I grew up surrounded by this history in Anatolia. The Hittites were further north and Pontics, they were Greek in origin and settled around the Black Sea before Alexander the Great’s invasion. The Hittites are bronze age and they had an indo European cuneiform language.. Wine was Wiyana in Hittite language, the route of vinum in latin and vin in French, Anatolia was Wiyanawanda, the land of grapevines. They had a very distinct appreciation of wine, vintages and vineyards.

The city known as Atone or Kadjtha-Kalak, was fortified for the first time by a descendant of Kartlos, reputedly the great great grandson of Noah – image by kind permission of Turkish Archaeological News

LG/Turkey borders Georgia and many see this region as the birthplace of wine, is there a sense of this in Turkey?

Isa/Not many people know about Turkish wine and let’s face it when you think of Turkey wine is not the first things that comes to mind. That’s not going to change anytime soon or until I start making my own wine hehehe. Turkey is a big country and it is not homogenous. There are many different regions with different identities and there is usually some form of political upheaval. It is possible to experience many different Turkeys, the country is extremely diverse. There is a need for flexibility and understanding, it’s not like some countries you go and visit and you have a sense of the whole, it changes from city to city.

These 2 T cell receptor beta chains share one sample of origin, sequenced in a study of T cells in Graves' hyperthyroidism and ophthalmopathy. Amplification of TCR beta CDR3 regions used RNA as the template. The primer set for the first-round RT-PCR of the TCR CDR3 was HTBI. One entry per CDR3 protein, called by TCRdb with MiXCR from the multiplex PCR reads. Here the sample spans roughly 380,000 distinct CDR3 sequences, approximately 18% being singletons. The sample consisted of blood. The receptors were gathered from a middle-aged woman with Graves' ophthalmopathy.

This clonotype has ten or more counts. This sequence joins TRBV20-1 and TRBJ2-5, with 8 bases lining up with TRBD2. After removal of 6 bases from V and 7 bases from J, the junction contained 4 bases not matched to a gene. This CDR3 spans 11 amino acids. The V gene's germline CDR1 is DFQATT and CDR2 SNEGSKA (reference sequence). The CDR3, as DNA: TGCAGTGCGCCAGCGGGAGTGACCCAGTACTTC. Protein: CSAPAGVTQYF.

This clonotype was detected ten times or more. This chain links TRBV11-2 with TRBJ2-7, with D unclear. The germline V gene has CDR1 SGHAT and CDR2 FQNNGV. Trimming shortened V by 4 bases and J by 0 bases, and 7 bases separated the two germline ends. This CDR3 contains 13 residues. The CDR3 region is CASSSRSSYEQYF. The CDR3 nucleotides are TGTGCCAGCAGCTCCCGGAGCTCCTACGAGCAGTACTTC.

LG/I read that there are hundreds of indigenous grape varieties there.